Bus service accessibility for visually impaired passengers is a key topic of concern within the sector, so we were delighted when Ben Howlett (pictured centre with Paul Everson, Trapeze Product manager and Darren Turpin, Trapeze UK Marketing Manager), Conservative Parliamentary Candidate for Bath, agreed to meet with us in April to discuss some of the transport issues currently in play.
According to the RNIB’s ‘My Voice’ survey (2015), 40% of blind and partially-sighted people have been unable to make the journeys that they wanted or needed to make, due to problems associated with using public transport. Specifically, three in ten visually impaired citizens have been unable to travel by bus owing to a lack of accessibility.
This issue has again been brought under the spotlight following the announcement of the Government’s new Bus Services Bill, which seeks to empower local transport authorities with a range of tools to improve bus services in their area. In an amendment brought forward in autumn 2016, the Secretary of State imposed regulations requiring all local service operators to provide accessible information on board their services.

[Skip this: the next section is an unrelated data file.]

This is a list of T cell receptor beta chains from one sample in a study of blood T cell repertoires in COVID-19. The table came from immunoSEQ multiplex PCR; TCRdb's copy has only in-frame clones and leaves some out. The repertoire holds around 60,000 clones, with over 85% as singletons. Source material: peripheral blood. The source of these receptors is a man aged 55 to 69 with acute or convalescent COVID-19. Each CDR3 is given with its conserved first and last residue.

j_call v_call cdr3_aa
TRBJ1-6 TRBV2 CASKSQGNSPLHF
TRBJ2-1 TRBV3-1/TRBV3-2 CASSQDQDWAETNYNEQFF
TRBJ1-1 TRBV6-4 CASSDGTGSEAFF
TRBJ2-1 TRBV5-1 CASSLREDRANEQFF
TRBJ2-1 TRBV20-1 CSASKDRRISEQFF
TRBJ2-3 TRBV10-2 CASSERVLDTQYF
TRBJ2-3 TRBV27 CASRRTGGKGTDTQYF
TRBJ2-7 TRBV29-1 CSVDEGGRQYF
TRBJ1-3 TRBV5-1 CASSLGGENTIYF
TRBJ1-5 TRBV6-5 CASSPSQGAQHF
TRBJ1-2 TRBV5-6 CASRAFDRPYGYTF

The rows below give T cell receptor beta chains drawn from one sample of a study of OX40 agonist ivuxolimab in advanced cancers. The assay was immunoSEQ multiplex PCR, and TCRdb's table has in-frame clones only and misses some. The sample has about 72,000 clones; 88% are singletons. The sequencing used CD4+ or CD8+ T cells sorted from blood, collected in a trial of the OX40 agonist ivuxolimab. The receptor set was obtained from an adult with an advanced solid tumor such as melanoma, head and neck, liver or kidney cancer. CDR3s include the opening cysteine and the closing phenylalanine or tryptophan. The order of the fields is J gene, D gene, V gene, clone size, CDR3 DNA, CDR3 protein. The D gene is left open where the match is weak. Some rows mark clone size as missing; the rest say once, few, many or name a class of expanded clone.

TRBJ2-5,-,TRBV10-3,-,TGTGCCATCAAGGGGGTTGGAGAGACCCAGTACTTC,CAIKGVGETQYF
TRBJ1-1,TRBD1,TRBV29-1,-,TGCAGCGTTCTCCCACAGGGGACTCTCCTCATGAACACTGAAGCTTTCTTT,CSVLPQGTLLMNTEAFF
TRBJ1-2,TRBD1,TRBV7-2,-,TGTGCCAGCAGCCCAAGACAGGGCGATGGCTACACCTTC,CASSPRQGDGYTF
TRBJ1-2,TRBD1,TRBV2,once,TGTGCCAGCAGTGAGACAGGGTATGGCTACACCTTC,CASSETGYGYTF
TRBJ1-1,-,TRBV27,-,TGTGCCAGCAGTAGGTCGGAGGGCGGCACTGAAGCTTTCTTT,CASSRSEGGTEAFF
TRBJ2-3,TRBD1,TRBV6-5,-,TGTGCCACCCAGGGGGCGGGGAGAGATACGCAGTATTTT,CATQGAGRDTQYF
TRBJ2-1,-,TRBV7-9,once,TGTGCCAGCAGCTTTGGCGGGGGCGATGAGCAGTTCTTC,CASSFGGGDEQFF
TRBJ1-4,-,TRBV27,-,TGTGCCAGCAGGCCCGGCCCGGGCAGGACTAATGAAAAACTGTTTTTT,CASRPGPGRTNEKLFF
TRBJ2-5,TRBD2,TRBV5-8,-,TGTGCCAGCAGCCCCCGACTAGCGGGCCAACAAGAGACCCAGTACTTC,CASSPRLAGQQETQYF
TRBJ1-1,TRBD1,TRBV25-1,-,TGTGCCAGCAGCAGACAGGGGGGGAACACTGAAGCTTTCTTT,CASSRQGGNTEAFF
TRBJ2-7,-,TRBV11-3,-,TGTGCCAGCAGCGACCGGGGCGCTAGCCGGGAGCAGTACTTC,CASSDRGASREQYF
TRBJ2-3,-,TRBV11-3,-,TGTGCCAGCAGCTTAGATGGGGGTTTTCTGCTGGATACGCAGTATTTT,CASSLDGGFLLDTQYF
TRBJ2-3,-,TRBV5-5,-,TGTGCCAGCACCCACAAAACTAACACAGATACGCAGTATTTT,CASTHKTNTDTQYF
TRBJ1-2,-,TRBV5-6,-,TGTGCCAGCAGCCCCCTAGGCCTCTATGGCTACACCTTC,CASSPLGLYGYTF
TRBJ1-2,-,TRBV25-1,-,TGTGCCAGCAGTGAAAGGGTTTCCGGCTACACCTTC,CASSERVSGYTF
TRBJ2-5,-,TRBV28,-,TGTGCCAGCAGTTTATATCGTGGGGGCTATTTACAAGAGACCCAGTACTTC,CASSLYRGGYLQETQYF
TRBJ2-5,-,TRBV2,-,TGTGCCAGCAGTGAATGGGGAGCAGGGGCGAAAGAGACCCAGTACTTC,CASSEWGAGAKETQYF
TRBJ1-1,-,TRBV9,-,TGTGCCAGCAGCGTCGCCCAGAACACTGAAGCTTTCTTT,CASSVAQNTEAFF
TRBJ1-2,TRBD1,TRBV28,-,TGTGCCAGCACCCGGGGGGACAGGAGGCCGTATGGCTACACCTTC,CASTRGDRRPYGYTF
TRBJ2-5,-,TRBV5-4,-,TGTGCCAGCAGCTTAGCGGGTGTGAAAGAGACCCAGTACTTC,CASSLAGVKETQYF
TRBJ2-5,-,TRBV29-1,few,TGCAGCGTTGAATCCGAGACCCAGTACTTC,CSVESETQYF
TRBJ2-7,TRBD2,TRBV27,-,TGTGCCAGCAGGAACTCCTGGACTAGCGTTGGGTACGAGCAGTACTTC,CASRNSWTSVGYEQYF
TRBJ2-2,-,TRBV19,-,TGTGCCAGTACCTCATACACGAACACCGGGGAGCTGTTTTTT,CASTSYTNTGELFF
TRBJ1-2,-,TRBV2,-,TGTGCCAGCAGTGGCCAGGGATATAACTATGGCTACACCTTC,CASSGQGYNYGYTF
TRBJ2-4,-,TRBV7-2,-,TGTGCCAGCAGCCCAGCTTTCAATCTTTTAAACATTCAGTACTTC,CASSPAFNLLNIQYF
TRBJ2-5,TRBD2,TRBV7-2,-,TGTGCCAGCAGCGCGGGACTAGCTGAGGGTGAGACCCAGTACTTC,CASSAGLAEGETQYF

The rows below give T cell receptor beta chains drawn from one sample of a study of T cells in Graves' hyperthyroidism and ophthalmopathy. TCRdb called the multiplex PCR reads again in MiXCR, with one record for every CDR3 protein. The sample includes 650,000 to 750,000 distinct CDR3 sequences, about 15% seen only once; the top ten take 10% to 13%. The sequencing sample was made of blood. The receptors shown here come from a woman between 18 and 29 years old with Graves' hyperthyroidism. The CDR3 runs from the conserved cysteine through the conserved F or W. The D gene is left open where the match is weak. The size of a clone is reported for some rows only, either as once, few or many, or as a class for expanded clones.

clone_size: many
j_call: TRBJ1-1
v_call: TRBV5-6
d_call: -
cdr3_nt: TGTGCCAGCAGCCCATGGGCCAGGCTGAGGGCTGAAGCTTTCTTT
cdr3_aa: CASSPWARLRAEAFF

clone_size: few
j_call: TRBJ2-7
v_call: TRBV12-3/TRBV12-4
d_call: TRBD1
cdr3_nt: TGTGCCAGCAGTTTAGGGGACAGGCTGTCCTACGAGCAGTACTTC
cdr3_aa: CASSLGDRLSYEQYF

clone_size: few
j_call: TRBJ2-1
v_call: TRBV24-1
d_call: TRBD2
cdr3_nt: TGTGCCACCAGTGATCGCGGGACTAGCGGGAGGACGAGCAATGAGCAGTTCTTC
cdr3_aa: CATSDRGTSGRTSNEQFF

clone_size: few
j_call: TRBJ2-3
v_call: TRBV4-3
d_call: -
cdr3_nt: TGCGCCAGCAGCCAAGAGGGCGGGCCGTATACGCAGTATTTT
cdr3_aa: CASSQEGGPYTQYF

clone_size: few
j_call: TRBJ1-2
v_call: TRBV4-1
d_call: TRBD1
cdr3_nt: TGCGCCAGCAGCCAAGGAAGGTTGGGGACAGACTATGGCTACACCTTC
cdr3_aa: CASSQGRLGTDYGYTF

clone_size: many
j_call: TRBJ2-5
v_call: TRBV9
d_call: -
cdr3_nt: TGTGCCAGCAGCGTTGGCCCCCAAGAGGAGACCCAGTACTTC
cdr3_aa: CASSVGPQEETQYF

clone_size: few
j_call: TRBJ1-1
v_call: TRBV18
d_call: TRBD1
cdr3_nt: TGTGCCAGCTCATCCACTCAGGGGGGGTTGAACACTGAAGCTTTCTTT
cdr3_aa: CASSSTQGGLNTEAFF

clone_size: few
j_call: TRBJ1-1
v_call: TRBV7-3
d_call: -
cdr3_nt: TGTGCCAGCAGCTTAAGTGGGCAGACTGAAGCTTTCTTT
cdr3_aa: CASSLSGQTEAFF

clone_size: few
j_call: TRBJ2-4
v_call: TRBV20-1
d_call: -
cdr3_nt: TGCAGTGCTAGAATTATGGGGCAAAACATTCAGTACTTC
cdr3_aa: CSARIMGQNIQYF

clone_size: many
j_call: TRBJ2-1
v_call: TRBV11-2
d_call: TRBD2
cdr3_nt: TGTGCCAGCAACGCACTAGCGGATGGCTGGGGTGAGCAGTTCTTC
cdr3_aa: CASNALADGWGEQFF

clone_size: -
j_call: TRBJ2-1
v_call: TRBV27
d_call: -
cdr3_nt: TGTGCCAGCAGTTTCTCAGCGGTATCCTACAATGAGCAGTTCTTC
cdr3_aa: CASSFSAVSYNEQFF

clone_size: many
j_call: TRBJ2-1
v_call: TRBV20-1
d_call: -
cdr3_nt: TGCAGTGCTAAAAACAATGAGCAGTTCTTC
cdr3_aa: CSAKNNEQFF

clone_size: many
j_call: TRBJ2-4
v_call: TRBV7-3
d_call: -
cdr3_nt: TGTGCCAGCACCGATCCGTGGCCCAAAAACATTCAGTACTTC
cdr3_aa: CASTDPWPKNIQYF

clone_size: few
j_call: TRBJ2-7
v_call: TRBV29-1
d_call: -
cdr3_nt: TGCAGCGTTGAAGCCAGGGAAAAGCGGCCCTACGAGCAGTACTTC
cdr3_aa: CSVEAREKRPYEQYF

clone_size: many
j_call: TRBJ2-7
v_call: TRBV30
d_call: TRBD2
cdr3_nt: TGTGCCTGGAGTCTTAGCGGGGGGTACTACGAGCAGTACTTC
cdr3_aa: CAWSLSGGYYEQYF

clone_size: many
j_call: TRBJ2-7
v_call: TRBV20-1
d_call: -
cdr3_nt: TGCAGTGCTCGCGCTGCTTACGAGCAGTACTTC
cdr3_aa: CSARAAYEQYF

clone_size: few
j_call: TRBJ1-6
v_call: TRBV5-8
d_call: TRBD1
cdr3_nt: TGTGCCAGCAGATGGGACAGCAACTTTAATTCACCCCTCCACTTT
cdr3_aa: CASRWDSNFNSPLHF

During the meeting we discussed what could be done across the UK to cater for blind and partially-sighted passengers who face heightened challenges in navigating bus networks.
Citing Trapeze Group’s recent work with Gloucestershire County Council as an example, we discussed the role that technology can play in making public transport more accessible for visually impaired passengers; specifically how talking apps can help users to locate bus stops, identify upcoming departures and alight at the required destination.
Meeting with Ben Howlett presented us with a great opportunity to open up a dialogue on current accessibility issues. He was incredibly receptive to our views and expressed a great deal of interest in how technology could be leveraged to deliver a fully inclusive service, particularly for blind and partially-sighted users.